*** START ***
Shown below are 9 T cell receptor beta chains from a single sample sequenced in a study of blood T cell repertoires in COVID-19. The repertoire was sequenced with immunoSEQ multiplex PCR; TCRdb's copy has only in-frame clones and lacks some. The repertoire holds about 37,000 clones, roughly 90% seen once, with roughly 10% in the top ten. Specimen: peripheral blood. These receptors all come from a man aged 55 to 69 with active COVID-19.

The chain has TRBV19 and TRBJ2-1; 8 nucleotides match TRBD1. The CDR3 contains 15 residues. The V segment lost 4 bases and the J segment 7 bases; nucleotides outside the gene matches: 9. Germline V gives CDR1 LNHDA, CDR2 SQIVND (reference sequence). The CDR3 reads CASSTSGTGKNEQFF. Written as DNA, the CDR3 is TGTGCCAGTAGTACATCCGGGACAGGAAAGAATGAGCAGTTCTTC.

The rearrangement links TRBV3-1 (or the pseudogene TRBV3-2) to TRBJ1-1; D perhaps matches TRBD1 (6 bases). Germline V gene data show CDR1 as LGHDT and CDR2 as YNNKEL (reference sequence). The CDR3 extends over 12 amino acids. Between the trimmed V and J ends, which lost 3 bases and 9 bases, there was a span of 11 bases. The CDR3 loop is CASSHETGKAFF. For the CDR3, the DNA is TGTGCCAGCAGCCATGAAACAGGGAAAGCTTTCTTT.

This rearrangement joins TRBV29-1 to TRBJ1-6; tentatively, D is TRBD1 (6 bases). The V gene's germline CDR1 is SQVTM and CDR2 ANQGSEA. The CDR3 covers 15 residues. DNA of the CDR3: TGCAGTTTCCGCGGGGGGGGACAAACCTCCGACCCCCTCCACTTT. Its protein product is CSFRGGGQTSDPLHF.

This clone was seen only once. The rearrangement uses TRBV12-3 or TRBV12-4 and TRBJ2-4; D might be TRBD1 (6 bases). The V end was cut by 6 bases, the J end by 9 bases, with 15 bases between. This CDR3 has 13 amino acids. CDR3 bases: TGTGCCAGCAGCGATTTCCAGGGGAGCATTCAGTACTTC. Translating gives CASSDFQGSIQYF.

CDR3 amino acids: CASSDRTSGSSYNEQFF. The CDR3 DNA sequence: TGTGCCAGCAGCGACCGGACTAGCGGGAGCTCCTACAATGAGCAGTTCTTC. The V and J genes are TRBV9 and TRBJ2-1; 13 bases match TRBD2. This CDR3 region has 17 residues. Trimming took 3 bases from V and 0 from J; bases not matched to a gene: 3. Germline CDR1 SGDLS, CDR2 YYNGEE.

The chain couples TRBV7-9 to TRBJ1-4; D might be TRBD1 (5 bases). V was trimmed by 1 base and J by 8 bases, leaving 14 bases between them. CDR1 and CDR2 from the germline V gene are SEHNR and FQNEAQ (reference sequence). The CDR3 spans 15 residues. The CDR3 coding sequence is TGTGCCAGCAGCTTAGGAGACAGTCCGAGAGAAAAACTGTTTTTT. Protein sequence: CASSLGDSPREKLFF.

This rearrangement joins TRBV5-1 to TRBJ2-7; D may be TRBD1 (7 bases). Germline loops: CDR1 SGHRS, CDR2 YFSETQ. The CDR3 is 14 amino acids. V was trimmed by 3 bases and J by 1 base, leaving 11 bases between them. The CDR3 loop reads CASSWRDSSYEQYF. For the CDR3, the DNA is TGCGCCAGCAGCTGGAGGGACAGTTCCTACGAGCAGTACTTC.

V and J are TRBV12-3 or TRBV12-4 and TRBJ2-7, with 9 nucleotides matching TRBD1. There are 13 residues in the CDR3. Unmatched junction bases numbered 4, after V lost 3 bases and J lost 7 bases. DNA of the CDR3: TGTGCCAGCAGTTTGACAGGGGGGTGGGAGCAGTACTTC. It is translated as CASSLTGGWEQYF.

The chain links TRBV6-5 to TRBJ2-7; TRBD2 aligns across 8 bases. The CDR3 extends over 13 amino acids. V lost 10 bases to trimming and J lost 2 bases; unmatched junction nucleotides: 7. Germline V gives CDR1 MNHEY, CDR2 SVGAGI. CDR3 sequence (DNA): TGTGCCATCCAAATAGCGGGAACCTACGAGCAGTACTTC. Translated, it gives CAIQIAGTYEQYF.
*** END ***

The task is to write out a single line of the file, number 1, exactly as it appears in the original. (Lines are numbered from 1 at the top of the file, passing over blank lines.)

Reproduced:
Shown below are 9 T cell receptor beta chains from a single sample sequenced in a study of blood T cell repertoires in COVID-19. The repertoire was sequenced with immunoSEQ multiplex PCR; TCRdb's copy has only in-frame clones and lacks some. The repertoire holds about 37,000 clones, roughly 90% seen once, with roughly 10% in the top ten. Specimen: peripheral blood. These receptors all come from a man aged 55 to 69 with active COVID-19.